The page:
• Summary
  • Contents
  • Subject index

Acclaimed by researchers, students, and general readers, this informative, lively, and easy-to-use volume fills the public need for information about key recent and historical cases before the U.S. Supreme Court. Now significantly updated, this new edition includes all the new major cases-over twenty five in total-handed down by the Court since the first edition was published in 2000. The new entries include many high-profile cases that have stirred public controversy, including: Boy Scouts of America v. Dale (2000), granting the right to exclude homosexuals from leadership positions in the Boy Scouts; Bush v. Gore (2000), ceasing ballot recounts in the 2000 presidential election; PGA Tour v. Martin (2001), obliging the PGA to accommodate a disabled golfer; Lawrence v. Texas (2003), stating that a law criminalizing same-sex sodomy violates due process; Gratz/Grutter v. Bollinger (2003), stating that an affirmative action program to achieve diversity in universities may or may not violate the equal protection clause, depending on how it's implemented. In each of the over 100 cases summarized, author Tony Mauro succinctly describes the decision, provides background and facts of the case, the vote and highlights of the decision with verbatim excerpts, and, in conclusion, discusses the long-term impact of the decision on United States citizens and U.S. society. Topic search aids let readers easily trace the evolution and impact of rulings in particular issue areas. Added features also enhance the volume, including many new portraits, political cartoons, and drawings, a comprehensive bibliography and an easy-to-access case/subject index. A perfect starting point for research on Supreme Court decisions, this newly updated volume is an essential addition to every public, high school, and college library.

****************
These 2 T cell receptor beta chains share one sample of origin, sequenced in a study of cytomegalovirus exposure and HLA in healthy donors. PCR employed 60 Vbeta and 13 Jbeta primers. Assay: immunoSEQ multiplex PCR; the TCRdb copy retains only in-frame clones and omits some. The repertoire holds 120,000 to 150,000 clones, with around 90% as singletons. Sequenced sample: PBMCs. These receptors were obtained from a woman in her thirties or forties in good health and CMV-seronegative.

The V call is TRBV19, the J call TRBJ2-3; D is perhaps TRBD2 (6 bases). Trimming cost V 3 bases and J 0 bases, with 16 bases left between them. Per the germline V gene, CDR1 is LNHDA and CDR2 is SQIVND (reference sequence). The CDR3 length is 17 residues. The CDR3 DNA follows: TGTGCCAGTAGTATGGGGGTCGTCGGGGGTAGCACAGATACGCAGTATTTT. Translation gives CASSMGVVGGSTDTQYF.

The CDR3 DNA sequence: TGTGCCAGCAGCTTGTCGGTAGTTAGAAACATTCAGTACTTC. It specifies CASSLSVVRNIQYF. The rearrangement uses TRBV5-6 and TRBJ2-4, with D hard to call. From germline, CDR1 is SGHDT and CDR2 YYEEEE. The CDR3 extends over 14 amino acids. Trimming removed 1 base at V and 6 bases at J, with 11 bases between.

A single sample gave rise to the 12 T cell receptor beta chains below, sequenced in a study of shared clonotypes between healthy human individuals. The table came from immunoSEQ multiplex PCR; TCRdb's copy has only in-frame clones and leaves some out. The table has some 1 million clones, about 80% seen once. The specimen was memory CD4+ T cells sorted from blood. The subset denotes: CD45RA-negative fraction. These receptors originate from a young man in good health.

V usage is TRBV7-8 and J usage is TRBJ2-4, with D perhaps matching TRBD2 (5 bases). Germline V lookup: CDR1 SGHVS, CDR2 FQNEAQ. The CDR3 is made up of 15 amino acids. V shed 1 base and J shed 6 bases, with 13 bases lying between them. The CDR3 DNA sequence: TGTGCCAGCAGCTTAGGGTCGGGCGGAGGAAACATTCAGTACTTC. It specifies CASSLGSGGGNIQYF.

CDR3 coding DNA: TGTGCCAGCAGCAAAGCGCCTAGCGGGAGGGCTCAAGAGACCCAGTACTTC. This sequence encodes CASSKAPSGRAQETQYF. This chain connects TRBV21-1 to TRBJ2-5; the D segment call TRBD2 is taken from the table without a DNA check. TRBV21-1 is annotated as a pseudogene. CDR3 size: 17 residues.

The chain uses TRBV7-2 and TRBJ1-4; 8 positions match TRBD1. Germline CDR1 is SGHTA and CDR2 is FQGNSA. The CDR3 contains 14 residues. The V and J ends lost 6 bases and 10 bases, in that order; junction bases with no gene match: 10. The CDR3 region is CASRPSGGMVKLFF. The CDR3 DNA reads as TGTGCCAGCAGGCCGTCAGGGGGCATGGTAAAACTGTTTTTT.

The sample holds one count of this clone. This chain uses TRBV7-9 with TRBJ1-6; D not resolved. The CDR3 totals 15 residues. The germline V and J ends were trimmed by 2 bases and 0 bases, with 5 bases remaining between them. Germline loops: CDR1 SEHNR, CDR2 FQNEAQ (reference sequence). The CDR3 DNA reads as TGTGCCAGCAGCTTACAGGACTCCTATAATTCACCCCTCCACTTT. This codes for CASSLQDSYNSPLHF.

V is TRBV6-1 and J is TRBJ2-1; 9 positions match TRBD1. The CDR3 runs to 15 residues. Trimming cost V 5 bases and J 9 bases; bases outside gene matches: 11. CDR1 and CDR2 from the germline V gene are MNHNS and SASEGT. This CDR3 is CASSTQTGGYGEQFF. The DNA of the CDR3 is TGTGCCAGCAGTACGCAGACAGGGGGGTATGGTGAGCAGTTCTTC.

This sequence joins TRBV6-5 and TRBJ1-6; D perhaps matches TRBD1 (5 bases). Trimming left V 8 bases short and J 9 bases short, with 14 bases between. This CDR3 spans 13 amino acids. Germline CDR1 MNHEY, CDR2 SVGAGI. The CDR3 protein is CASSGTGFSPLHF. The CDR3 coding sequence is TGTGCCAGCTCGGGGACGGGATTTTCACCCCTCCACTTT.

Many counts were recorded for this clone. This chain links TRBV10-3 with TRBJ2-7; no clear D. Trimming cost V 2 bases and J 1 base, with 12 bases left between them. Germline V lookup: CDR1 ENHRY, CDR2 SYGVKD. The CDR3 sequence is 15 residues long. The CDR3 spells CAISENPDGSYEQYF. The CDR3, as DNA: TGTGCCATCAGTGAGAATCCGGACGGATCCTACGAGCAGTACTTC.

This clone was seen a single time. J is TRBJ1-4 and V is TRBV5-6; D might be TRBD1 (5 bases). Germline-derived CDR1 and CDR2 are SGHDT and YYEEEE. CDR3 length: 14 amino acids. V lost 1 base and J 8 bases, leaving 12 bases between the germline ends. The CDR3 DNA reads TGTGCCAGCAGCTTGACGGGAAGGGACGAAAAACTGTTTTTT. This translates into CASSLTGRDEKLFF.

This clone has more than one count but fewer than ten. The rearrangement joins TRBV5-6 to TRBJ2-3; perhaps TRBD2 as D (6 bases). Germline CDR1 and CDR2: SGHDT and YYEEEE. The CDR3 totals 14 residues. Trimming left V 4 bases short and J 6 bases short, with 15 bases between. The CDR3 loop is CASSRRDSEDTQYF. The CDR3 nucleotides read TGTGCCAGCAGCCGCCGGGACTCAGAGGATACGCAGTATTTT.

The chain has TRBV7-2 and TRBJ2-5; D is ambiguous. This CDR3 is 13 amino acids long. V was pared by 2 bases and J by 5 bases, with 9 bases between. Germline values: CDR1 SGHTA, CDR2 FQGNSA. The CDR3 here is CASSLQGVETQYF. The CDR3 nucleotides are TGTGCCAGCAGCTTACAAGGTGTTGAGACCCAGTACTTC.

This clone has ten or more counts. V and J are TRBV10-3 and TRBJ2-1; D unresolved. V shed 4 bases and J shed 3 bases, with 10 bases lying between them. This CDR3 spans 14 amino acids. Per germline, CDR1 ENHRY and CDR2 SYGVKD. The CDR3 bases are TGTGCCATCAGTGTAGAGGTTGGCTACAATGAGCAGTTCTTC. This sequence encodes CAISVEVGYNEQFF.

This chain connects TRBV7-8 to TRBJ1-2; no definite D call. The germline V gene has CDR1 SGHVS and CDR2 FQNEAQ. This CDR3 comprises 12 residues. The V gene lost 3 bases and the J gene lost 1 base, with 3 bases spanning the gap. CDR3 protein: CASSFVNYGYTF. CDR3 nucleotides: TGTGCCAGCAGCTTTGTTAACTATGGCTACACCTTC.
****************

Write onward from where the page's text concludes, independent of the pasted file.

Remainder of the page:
Oregon v. Mitchell
Oregon v. Mitchell

Decided December 21, 1970

400 U.S. 112

http://laws.findlaw.com/US/400/112.html

Decision

Congress acted within its powers when it established an eighteen-year-old minimum-age requirement for national elections. The Constitution prevents Congress from setting the same requirement for state and local elections. The Court upheld a nationwide ban on literacy tests.

Background

As the number of young Americans serving in the Vietnam War grew during the 1960s, a parallel movement to lower the voting age to eighteen from twenty-one also gained momentum. Animating the movement was this seeming contradiction: eighteen-year-olds were being drafted to fight for their nation, but they were not entrusted with the right to vote.

Congress responded in 1970 by passing a law—not a constitutional amendment—which, among other things, lowered the voting age in national and local elections to ...

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